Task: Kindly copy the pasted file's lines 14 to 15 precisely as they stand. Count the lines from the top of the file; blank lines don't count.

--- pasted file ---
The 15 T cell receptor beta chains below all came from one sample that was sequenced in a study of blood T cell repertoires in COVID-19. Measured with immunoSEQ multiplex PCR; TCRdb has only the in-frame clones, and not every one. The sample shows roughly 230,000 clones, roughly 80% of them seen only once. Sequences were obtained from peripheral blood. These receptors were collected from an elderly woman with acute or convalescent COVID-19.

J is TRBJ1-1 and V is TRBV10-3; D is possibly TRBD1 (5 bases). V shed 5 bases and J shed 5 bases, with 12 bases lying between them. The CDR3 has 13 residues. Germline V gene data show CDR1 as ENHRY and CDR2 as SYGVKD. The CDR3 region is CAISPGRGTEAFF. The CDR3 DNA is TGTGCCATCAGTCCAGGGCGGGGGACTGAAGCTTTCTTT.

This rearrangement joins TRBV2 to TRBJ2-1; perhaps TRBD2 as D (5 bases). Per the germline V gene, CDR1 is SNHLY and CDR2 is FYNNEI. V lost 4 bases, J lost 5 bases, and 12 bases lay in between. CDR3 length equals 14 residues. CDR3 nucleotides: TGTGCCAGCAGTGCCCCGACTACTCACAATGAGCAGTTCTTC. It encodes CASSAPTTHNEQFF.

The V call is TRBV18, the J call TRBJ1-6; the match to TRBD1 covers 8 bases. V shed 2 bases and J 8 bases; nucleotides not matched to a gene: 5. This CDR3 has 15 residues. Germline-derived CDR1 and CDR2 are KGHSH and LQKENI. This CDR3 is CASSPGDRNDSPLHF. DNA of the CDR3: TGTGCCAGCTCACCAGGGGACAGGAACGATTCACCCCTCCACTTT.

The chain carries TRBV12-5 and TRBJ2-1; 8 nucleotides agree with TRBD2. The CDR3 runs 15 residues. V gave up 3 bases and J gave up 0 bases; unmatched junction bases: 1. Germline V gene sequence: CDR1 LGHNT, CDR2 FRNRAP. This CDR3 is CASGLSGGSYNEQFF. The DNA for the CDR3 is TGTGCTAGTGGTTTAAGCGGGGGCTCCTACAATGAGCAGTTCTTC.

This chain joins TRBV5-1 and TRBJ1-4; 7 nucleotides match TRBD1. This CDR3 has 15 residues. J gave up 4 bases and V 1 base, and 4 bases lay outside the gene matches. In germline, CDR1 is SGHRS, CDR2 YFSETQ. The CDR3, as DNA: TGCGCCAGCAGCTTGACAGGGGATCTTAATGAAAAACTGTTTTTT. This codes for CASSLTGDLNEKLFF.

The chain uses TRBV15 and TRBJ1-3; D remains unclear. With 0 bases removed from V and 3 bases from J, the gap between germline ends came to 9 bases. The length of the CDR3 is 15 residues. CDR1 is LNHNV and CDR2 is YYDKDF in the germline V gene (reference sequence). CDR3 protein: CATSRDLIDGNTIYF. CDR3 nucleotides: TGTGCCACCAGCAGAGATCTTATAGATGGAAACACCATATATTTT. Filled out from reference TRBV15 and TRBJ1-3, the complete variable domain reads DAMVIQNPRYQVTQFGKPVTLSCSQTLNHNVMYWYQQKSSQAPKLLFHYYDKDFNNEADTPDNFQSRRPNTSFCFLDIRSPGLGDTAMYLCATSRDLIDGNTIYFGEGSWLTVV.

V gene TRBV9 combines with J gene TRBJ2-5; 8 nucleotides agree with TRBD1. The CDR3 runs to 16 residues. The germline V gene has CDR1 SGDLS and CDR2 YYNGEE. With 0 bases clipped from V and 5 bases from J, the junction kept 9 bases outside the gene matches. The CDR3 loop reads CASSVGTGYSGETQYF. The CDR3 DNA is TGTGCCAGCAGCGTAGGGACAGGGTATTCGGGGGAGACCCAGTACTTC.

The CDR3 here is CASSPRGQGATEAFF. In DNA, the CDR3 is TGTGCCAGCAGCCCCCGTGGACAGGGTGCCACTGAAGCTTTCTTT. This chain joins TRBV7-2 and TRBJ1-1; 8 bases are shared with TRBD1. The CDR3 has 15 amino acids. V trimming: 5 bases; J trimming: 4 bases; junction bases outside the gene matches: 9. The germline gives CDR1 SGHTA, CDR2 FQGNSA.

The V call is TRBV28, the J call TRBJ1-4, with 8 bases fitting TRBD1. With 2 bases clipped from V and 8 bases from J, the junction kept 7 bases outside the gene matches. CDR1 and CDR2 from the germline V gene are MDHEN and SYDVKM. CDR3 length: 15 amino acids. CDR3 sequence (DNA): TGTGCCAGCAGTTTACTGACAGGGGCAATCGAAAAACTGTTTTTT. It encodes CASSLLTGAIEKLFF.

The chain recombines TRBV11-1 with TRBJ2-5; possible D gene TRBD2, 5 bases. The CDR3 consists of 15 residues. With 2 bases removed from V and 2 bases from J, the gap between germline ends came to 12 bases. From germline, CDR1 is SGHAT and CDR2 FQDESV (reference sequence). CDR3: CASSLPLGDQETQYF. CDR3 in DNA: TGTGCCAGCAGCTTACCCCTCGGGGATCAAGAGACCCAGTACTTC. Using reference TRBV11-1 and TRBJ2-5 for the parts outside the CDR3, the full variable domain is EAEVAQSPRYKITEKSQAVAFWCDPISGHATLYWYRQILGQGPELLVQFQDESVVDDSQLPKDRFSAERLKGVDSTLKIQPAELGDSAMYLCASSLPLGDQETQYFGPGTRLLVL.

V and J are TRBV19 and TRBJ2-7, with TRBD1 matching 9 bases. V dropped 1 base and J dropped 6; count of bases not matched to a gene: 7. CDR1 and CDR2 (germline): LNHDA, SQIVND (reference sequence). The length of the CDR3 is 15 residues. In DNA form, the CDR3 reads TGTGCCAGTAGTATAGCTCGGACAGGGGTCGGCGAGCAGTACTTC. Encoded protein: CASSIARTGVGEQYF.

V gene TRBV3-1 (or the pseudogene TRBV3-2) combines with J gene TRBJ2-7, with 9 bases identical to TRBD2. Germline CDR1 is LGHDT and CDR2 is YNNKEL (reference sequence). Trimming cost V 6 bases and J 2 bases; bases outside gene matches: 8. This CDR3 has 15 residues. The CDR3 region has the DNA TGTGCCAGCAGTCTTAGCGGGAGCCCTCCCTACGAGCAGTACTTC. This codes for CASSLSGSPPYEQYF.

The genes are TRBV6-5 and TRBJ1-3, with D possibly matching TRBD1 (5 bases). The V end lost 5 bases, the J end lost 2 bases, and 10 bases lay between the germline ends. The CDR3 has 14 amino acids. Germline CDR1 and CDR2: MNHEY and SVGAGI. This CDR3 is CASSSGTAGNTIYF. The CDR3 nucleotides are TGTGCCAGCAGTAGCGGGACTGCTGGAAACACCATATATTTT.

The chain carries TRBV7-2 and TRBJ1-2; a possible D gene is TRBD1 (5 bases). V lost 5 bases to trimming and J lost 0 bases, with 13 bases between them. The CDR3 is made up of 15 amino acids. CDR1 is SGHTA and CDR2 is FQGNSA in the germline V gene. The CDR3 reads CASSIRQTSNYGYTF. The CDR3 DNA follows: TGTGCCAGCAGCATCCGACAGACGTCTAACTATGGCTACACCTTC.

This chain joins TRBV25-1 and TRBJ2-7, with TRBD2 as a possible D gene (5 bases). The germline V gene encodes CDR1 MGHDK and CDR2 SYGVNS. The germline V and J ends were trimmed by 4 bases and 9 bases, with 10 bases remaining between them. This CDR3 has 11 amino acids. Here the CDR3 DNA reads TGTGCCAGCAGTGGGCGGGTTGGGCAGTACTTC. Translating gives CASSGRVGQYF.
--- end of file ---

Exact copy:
The genes are TRBV6-5 and TRBJ1-3, with D possibly matching TRBD1 (5 bases). The V end lost 5 bases, the J end lost 2 bases, and 10 bases lay between the germline ends. The CDR3 has 14 amino acids. Germline CDR1 and CDR2: MNHEY and SVGAGI. This CDR3 is CASSSGTAGNTIYF. The CDR3 nucleotides are TGTGCCAGCAGTAGCGGGACTGCTGGAAACACCATATATTTT.

The chain carries TRBV7-2 and TRBJ1-2; a possible D gene is TRBD1 (5 bases). V lost 5 bases to trimming and J lost 0 bases, with 13 bases between them. The CDR3 is made up of 15 amino acids. CDR1 is SGHTA and CDR2 is FQGNSA in the germline V gene. The CDR3 reads CASSIRQTSNYGYTF. The CDR3 DNA follows: TGTGCCAGCAGCATCCGACAGACGTCTAACTATGGCTACACCTTC.